Monday, April 22, 2013

The Nance: Nathan Lane's Latest Broadway Triumph

Any review of a Broadway play starring Nathan Lane necessarily starts with Nathan Lane's performance, and when Nathan Lane's performance turns out to be one of the best of his career, your review can pretty much stop there, too.

That I start elsewhere and write five hundred words before getting to Nathan Lane—well, that's just what you've come to expect from the Mythical Monkey.

Set in 1937, The Nance recreates the "naughty, raucous" world of American burlesque in its lowbrow heyday just before its abrupt and unceremonious demise. A form of variety show popular in America from the 1860s to the early 1940s, burlesque featured songs, crude humor and striptease—with the striptease distinguishing it from vaudeville, music hall and "legitimate" theater. In terms of respectability, burlesque was the lowest of the low, but it gave us Sally Rand and Gypsy Rose Lee, and provided starts for Mae West, W.C. Fields, Eddie Cantor, Jackie Gleason, Red Skelton, and many others.

It may be a limited world, but in it, nobody is better at making people laugh than Chauncey Miles—two-time Tony winner Nathan Lane in top form—a stage comedian who specializes in what was known as a "nance" act, an exaggeratedly camp gay character who served up ribald comedy and broad double entendres while at the same time serving as an object of the audience's derision and merriment.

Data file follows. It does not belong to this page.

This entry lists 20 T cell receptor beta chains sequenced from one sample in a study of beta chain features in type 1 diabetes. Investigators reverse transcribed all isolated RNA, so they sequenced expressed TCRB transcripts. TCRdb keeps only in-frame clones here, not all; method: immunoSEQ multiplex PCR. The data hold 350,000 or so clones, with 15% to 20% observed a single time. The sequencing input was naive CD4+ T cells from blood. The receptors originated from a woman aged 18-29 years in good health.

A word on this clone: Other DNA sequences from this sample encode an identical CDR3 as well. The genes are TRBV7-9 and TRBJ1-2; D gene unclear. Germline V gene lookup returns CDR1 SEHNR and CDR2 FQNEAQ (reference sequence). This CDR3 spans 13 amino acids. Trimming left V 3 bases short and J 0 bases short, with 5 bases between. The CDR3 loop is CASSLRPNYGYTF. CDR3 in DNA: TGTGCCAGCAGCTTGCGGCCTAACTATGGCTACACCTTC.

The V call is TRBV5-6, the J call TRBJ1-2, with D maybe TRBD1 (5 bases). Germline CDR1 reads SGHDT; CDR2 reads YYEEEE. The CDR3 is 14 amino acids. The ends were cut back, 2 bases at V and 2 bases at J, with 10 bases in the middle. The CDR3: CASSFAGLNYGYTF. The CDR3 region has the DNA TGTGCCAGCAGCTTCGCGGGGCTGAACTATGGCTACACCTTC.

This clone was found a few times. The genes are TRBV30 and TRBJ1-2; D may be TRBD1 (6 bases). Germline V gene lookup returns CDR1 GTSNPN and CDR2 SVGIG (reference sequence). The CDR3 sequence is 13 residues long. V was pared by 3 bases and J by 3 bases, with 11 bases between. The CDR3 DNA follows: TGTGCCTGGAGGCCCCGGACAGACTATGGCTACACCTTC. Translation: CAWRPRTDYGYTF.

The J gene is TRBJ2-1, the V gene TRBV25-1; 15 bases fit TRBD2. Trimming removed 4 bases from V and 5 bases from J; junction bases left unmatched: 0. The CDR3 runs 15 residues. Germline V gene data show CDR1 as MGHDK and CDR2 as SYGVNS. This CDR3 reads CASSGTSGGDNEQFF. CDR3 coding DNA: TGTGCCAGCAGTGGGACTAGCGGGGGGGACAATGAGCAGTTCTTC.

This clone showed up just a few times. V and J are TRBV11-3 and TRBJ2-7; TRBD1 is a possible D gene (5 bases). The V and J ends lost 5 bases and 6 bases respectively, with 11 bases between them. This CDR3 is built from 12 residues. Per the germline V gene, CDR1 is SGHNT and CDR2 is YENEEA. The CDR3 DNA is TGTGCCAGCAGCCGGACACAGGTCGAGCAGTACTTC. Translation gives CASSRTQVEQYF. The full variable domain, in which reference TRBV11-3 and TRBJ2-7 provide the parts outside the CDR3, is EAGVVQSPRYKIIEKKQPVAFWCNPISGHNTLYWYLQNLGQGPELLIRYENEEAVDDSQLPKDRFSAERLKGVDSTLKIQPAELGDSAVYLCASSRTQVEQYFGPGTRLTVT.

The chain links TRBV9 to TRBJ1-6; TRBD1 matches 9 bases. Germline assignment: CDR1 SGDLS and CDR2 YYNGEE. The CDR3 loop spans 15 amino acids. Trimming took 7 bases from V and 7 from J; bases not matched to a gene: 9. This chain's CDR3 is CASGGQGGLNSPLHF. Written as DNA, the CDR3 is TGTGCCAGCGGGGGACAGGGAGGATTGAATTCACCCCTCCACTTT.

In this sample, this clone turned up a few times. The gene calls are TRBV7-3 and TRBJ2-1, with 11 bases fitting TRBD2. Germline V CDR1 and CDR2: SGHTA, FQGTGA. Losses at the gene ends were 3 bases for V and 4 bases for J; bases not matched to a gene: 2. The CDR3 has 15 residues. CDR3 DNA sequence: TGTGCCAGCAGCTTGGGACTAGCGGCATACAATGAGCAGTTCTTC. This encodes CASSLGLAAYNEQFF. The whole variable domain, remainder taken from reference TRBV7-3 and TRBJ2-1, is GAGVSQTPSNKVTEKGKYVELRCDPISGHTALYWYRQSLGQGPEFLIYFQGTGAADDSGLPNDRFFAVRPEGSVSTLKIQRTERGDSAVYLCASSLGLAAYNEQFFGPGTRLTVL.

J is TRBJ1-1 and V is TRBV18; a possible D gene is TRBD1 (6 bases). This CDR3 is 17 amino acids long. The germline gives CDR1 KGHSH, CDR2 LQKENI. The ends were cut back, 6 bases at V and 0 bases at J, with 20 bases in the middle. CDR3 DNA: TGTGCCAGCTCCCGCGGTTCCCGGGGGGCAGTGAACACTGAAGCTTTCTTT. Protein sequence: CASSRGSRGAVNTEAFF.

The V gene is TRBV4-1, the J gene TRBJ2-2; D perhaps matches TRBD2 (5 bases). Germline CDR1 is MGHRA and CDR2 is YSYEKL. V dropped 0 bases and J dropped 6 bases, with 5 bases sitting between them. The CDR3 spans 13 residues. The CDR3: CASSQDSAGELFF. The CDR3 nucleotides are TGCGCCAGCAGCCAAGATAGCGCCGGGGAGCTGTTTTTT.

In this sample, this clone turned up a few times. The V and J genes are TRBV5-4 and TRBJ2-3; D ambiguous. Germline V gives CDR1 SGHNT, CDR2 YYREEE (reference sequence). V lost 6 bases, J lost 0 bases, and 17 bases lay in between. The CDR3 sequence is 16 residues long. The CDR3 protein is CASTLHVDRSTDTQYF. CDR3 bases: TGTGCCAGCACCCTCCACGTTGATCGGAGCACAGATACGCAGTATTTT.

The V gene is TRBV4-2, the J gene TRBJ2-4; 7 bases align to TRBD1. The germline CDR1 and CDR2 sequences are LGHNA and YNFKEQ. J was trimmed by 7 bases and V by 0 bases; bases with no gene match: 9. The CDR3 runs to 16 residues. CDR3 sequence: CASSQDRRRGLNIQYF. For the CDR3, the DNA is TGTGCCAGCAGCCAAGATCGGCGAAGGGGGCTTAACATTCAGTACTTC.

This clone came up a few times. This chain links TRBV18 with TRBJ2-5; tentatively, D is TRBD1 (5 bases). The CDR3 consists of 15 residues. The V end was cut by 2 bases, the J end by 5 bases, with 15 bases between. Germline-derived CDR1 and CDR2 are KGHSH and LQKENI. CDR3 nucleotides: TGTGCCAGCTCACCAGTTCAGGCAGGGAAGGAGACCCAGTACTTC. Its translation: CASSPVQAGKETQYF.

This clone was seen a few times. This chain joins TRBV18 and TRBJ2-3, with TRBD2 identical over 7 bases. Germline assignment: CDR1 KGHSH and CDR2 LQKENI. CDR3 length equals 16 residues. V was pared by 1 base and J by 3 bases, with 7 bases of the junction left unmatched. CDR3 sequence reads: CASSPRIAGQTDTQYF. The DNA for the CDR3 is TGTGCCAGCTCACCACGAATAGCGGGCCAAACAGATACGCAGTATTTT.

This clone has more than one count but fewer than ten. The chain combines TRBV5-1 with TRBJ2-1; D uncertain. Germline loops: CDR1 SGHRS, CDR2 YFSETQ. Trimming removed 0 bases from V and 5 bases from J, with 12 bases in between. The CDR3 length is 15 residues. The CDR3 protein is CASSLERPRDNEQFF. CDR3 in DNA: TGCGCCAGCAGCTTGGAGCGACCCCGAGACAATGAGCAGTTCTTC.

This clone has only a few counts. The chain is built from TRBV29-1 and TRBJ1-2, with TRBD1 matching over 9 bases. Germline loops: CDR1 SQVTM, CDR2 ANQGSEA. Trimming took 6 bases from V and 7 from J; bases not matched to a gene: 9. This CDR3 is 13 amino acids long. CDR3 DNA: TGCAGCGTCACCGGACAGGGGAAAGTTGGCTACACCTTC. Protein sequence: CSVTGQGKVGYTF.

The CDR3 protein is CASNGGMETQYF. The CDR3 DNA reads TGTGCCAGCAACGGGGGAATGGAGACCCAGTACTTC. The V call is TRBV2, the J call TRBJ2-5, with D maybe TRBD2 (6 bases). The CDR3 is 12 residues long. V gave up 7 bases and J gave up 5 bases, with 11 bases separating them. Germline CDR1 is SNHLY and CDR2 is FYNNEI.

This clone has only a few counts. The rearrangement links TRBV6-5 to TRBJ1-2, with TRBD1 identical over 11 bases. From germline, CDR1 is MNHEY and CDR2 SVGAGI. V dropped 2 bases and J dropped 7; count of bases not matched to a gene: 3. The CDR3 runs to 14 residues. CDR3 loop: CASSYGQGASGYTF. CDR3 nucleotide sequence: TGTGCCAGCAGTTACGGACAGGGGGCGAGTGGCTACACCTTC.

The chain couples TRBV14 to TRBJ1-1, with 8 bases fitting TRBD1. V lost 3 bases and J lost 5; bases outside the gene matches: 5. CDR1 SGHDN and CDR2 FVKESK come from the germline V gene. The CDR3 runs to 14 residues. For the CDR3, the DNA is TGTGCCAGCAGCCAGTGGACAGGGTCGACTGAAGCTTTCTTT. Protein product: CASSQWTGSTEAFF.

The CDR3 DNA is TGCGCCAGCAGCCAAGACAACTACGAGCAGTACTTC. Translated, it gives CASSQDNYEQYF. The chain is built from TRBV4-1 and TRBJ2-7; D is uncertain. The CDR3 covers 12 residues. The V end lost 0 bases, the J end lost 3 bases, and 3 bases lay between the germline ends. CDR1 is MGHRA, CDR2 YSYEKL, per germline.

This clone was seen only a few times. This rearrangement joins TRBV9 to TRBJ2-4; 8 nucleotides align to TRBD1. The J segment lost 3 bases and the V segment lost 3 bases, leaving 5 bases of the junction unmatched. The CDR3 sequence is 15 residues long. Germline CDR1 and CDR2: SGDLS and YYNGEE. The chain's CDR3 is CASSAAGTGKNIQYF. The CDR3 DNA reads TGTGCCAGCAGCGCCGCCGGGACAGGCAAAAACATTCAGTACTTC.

That off-stage Chauncey is a closeted gay man makes him something of a crying-on-the-inside kind of clown. Indeed, Chauncey specifically likens himself to Bert Williams, the real-life African-American comedian who performed in blackface, and in a moment perhaps a bit on the nose, quotes W.C. Fields who called Williams "the funniest man I've ever seen—and the saddest man I've ever known."

The contrast between Chauncey's on-stage joy and his off-stage misery is the source of much of the play's drama.

Yet while homosexuality in 1937 is a crime, and meeting like-minded men is difficult and dangerous, a sort of shadow society has evolved, with carefully-observed rules and rituals summed up by the recurring punchline "I'll meet you 'round the corner in a half an hour." The cops make occasional sweeps of known gay haunts, and gay-baiting thugs work out their insecurities and repressed desires with their fists, but in the main, "respectable" society and its gay counterpart have reached a don't ask-don't tell arrangement for co-existing.

And as he does in the theater, Chauncey thrives in this deeply-compromised environment. He lives not so much for the meeting at the beginning of the ritual or the sex at the end, as for the thirty minutes in between, a half hour of exquisite anticipation that could end in a beating, an arrest, a trip to the moon on gossamer wings or even nothing at all.

Then two developments threaten Chauncey's carefully-disordered world—monogamy, in the form of a young man (Jonny Orsini), and unemployment, in the form of government censorship.